Sea Cucumbers make up 90% of the biomass on deep sea floors
You have heard the proverb, honesty is the best policy. These wise words seem to extend to the animal kingdom as well, as the sea cucumber’s behaviour demonstrates: for the sea cucumber, spilling its guts – pun intended – can save its life.
Sea cucumbers are marine animals that belong to Phylum Echinodermata and are of the class Holothuirodea. Now, appearances are deceiving. The cooked sea cucumber you usually encounter may appear monumentally boring but it has a quirky natural defence that will either enthral you or make you retch in response.
Here’s a video of an intentionally provoked sea cucumber, with a background commentary that does not reflect the most brilliant of humans: (please do not provoke sea cucumbers in real life just to watch them vomit)
When threatened, most species of sea cucumbers may expel all or parts of their internal organs through the mouth or anus, in order to distract or scare their predator away. For some species, toxins may also be released during this process of evisceration. Some sea cucumbers may expel sticky toxic strings called Cuvieran tubules which either poison the predator or immobilise it, giving the sea cucumber ample time to escape. Like its relative, the starfish, sea cucumbers can regenerate their internal organs over one to five weeks.
Besides being the Claire Bennets of the Sea, sea cucumbers play a significantly fundamental role in deep sea ecosystems. Their diet of detritus contributes to nutrient recycling and their larvae are part of the plankton-based food chains. However, sea cucumbers, especially the edible ones, are at risk of being overharvested. In addition, land reclamation leading to habitat loss also threatens the survival of these animals. Without sea cucumbers, ecological systems will be upset and our very own survival placed at stake.
Therefore, save the sea cucumber, save the world.
VandenSpiegel, D., M. Jangoux & P. Flammang, 2000. Maintaining the line of defense: regeneration of Cuvierian tubules in the sea cucumber Holothuria forskali (Echinodermata, Holothuroidea). The Biological Bulletin, 198 (1): 34-49.
Creatures of the earth engage in various strange mating behaviors. Male giraffes drink the urine of the females; red-sided garter snakes annually form mating balls of up to 30,000 strong and the reproductive organs of male wasp spiders snap off in the female during reproduction, but ‘penis fencing’? What in the world?
‘Penis fencing’ is an unusual reproductive activity commonly practiced by the marine flatworm (Pseudobiceros hancockanus), which can grow up to about 4-6cm long. Basically, ‘penis fencing’ is an unassuming phrase that biologists use to describe the vicious battle between two hermaphrodite flatworms consisting of each of them trying to stab the skin of the other using one of its two penises. This dual may last an hour and result in gaping wounds on the body of the loser. The ritual is done to facilitate the delivery of sperm from one flatworm to another to ensure reproduction, where the first successful ‘stabber’ becomes the de-facto male and the other, the de-facto female. The de-facto female then has bear the burden of motherhood while healing her wounds.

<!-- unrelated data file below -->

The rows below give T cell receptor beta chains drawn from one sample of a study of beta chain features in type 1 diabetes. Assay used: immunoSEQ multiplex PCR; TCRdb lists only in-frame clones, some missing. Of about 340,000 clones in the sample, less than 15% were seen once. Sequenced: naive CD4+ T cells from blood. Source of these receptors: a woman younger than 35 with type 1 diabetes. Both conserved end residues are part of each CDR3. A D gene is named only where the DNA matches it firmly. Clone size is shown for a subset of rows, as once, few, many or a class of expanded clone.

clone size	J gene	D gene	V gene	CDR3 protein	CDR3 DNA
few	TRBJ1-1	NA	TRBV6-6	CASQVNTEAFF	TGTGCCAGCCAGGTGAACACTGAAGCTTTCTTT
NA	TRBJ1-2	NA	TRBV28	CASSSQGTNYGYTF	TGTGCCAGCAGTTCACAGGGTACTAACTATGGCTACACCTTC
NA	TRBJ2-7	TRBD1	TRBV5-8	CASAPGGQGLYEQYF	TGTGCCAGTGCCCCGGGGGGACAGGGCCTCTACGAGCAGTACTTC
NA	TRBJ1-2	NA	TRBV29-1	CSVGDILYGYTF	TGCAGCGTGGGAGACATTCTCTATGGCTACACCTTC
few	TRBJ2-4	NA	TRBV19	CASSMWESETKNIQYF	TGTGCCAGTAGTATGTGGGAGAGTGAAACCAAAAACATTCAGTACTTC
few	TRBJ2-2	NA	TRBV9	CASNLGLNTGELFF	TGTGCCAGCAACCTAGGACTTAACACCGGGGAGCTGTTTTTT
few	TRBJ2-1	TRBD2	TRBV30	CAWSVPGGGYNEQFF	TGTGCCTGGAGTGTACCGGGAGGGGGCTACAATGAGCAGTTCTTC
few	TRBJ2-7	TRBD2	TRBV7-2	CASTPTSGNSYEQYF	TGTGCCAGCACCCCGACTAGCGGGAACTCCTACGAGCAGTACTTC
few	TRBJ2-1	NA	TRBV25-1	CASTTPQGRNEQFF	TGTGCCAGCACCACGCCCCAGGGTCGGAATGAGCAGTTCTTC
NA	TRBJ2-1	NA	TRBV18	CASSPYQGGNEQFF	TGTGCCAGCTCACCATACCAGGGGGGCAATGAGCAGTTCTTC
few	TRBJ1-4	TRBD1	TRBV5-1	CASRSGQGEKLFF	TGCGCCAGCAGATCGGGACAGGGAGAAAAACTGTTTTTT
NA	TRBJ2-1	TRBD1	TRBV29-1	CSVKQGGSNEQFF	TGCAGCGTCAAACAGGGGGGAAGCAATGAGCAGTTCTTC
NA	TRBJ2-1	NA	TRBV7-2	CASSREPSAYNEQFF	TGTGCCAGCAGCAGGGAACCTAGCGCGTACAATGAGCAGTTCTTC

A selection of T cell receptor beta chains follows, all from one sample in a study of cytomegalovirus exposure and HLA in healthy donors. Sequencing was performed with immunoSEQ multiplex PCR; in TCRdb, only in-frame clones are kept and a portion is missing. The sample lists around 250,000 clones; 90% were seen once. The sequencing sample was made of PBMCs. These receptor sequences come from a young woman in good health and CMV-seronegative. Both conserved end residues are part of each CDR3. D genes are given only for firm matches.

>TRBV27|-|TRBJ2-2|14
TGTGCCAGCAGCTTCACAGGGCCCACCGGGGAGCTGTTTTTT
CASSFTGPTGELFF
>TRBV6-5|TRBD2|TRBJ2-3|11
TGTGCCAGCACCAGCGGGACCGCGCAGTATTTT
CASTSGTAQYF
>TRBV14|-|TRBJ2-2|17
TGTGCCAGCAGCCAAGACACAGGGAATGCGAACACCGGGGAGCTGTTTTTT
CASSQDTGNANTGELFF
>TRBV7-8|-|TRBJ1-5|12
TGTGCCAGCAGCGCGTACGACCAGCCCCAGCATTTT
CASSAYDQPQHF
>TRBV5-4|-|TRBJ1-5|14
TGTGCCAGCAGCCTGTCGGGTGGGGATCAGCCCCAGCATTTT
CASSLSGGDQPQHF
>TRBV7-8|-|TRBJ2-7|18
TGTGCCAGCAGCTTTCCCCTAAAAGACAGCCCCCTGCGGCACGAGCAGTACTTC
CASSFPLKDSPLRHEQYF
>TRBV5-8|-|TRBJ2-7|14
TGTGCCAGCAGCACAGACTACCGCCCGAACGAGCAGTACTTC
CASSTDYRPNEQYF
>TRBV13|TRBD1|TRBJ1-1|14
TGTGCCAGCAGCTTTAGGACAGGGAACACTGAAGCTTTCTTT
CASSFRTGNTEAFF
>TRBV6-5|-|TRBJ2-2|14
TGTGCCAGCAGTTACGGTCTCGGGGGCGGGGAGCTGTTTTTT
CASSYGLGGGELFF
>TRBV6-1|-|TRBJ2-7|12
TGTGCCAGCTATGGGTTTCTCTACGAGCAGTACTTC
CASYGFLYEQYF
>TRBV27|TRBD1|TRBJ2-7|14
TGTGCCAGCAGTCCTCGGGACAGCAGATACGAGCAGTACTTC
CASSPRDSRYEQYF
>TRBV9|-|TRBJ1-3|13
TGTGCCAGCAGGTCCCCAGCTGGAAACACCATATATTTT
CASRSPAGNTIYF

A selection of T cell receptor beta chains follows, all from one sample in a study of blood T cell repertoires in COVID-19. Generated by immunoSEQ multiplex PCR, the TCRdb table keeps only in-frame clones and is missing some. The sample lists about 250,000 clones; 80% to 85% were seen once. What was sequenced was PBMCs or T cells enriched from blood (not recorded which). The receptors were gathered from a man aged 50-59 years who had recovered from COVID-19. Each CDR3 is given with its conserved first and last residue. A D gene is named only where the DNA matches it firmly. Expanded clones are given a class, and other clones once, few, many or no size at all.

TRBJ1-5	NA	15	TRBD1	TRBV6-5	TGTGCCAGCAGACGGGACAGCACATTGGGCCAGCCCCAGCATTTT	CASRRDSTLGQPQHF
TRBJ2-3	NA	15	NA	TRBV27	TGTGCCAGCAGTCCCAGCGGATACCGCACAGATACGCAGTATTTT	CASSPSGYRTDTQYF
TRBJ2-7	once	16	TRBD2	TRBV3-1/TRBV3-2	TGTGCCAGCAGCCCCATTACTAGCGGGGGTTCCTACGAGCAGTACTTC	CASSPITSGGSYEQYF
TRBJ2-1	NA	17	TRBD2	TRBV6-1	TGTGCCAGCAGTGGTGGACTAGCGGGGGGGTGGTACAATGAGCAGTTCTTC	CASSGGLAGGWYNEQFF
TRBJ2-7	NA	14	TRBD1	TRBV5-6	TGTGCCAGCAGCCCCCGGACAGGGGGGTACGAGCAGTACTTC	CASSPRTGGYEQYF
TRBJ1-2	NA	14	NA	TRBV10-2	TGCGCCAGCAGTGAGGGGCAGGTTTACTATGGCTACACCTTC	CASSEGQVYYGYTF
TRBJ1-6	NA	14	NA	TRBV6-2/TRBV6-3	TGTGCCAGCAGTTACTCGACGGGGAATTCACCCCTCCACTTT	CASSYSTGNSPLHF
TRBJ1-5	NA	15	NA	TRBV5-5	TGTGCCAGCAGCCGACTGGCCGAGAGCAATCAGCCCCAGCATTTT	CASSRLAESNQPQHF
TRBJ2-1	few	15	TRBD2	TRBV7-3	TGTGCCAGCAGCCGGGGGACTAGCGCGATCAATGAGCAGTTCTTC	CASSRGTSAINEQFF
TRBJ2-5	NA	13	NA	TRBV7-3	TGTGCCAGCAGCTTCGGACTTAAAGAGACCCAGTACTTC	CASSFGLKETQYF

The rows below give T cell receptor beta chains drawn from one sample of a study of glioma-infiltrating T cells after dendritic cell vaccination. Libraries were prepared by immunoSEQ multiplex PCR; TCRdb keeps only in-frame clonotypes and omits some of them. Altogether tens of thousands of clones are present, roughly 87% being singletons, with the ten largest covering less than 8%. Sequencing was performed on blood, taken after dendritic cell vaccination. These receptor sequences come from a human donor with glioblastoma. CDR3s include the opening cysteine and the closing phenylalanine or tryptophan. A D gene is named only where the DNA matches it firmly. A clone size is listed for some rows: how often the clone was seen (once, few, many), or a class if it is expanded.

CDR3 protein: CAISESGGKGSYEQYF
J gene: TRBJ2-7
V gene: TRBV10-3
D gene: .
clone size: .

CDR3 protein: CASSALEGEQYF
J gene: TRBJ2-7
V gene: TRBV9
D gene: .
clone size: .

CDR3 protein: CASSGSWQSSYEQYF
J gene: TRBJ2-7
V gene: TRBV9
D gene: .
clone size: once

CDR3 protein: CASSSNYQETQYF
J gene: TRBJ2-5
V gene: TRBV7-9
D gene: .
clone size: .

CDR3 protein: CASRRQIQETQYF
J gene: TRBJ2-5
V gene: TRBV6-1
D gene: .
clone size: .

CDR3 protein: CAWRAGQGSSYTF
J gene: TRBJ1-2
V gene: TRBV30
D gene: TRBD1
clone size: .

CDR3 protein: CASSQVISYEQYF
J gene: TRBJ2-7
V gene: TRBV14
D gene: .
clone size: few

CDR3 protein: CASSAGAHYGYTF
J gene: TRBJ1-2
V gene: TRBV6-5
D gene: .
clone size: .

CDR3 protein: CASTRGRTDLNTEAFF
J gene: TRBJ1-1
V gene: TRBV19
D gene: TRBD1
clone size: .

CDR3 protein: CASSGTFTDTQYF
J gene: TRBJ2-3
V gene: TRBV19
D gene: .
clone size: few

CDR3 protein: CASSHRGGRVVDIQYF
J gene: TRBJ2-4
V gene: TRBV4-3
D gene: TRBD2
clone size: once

One might wonder what motivates this seemingly placid creature to engage in such ferocious behavior against its own kind even in the absence of any kind of sex drive. Scientists suggest that it is the result of a cost-benefit analysis, where members of the hermaphrodite population weigh the benefits of stabbing, against the costs of being stabbed. The benefits of stabbing include holding control of the fertilization process and gaining direct access to the eggs under the skin of the de-facto female. In addition, the de-facto males would have the valuable opportunity to pass on their genes to even more offspring while having fewer wounds to heal. On the other end, the costs of being stabbed include expanding copious amounts of energy caring and developing the eggs whilst healing gaping wounds.
Evidently, the tremendous benefits of stabbing another vastly outweigh the costs of being stabbed, which might serve to explain why marine flatworms approach this supposed act of ‘love’ in such a primal, warlike fashion.
“Fighting to mate: Flatworm penis fencing,” by Leslie Newman. PBS, n.d. URL: http://www.pbs.org/kcet/shapeoflife/episodes/hunt_explo2.html (accessed on 5 Apr 2010)
N. K. Michiels & L. J. Newman, 1998. Sex and Violence in Hermaphrodites. Nature, 391: 647.
“Flatworms penis fencing” by TheAwk.com. TheAwkblog Youtube Channel, 18 March 2009. URL: http://www.youtube.com/watch?v=5fx-YgcP8Gg (assessed on 5 April 2010)
“Spiders sacrifice genitals to ensure paternity,” by Sarah Bartlett. Cosmos Magazine, 9 Mar 2007. URL:http://www.cosmosmagazine.com/node/1093 (assessed on 5 April 2010)
“Giraffes,” by Animalcorner.co.uk. Animal Corner, n.d. URL: http://www.animalcorner.co.uk/wildlife/giraffes/giraffe_about.html (assessed on 5 April 2010)